Assessment of heavy metal and PAH exposure in largemouth bass (Micropterus salmoides) in the Reedy River watershed, South Carolina, USA: A multi-season assessment of metallothionein and bile fluorescence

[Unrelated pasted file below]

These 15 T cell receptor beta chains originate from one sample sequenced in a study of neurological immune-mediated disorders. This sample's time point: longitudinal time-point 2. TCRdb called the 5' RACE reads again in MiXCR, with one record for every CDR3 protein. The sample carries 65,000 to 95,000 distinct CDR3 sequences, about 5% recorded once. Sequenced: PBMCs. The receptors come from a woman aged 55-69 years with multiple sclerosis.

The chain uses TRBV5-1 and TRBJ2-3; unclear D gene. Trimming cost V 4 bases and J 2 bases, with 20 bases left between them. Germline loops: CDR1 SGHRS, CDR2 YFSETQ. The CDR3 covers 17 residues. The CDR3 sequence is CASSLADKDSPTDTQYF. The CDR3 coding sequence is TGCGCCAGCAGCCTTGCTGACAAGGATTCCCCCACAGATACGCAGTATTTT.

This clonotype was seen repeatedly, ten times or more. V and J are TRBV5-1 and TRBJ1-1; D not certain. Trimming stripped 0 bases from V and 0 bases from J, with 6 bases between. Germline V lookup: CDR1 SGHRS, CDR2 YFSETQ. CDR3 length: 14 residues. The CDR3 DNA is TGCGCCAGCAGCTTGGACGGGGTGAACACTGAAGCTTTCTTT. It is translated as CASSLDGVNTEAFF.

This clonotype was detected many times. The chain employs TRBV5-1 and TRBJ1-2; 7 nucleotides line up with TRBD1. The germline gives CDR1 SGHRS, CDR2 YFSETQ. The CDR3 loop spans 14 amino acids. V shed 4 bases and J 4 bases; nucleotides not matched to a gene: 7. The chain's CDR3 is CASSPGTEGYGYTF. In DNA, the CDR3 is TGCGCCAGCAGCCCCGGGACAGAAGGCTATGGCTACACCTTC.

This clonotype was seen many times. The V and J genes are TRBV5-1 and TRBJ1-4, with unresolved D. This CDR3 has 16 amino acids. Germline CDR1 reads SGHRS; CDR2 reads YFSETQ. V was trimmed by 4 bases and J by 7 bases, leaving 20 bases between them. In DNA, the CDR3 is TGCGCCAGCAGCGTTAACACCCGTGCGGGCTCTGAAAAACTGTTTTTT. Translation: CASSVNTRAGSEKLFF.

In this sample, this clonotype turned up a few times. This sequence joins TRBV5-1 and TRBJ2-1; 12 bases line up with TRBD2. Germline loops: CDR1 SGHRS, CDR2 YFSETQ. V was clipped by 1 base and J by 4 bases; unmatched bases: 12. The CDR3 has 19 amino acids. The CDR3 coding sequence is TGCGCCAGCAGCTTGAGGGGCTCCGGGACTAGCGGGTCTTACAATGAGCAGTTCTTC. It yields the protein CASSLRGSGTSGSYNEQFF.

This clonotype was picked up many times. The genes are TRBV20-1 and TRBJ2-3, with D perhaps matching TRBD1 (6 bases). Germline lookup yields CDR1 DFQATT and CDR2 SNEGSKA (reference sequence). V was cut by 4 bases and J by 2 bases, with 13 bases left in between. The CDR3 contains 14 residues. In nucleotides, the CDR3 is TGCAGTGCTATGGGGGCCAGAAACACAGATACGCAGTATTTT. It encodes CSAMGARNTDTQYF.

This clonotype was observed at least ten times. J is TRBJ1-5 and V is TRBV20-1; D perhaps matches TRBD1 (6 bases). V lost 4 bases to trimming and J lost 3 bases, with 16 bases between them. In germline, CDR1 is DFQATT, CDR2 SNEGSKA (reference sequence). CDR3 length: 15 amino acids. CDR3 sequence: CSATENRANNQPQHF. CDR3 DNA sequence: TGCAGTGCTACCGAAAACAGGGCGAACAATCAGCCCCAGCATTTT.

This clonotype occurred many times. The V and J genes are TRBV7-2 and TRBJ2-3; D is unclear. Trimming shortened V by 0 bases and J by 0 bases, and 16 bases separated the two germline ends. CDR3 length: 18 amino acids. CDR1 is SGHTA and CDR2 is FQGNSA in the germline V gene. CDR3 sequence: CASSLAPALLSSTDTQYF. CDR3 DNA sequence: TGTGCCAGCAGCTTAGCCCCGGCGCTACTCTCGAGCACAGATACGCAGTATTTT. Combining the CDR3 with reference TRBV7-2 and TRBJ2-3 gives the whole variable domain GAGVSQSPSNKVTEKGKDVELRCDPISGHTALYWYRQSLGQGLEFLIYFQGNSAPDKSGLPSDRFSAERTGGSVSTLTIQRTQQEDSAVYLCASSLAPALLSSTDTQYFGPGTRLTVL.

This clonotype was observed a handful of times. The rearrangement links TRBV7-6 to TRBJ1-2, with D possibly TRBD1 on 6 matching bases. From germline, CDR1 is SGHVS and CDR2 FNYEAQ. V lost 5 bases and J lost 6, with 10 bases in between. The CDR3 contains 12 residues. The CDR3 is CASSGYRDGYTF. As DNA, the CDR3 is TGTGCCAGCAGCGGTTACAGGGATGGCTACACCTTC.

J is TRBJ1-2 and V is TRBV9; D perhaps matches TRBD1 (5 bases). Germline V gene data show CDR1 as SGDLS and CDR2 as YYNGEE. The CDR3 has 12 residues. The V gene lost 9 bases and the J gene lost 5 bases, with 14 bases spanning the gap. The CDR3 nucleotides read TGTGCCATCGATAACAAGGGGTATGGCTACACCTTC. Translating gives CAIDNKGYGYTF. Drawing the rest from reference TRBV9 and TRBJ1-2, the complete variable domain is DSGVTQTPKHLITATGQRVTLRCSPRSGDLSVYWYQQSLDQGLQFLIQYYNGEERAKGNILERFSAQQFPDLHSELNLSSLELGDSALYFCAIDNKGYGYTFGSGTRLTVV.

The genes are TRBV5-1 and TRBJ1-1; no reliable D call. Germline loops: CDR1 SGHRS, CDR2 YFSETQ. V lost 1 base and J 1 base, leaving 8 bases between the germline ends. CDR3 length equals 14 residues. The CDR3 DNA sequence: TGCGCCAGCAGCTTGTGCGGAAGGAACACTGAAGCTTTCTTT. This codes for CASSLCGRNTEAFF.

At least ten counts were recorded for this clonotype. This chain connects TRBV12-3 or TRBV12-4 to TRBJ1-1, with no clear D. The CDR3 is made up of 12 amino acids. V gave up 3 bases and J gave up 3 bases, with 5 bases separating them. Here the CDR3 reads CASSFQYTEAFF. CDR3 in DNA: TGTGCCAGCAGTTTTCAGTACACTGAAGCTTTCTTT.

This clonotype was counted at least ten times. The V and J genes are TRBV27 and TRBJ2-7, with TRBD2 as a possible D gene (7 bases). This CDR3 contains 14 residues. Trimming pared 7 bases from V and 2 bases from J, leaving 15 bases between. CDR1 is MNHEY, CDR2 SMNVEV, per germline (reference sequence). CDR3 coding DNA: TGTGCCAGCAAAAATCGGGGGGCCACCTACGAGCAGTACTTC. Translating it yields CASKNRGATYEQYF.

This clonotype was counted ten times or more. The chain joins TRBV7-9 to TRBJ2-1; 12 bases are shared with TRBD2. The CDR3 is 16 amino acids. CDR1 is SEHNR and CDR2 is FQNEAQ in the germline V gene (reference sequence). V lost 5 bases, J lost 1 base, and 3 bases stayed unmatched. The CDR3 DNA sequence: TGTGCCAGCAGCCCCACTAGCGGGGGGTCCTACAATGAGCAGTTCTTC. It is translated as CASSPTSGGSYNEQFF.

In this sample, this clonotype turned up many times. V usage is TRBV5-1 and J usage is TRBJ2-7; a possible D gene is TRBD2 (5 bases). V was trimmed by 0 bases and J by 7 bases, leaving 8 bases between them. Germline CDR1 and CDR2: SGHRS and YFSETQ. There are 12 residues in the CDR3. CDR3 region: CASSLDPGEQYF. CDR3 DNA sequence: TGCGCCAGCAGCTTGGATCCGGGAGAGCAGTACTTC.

Biomarkers can be used as tools to help determine ecological exposure in watershed assessments. In the present study, metallothionein and fixed wavelength bile fluorescence for two-, four-, and five-ring hydrocarbons were used as biomarkers of exposure in largemouth bass (Micropterus salmoides) in the Reedy River watershed located in South Carolina, USA. Fish were sampled from three impoundments and a reference site over three seasons in the same year. Biomarker endpoints were compared to chemical concentrations at each site during each season. Results indicated that despite elevated concentrations of hydrocarbons being present in sediments, the hydrocarbons did not appear to be bioavailable based on bile fluorescence analysis. Bile fluorescence analysis also indicated that the hydrocarbons detected in this watershed were likely of petrogenic origin. Significantly elevated sediment concentrations of Cd, Cr, Cu, Pb, Ni, Ag, Zn, and metallothionein were found in one impoundment, Lake Conestee, compared with the reference site, indicating both the presence and bioavailability of these metals. Seasonal variability of bile fluorescence was limited; however, metallothionein showed elevated concentrations in the spring and summer compared with fall. Environ. Toxicol. Chem. 2012; 31: 2763–2770. © 2012 SETAC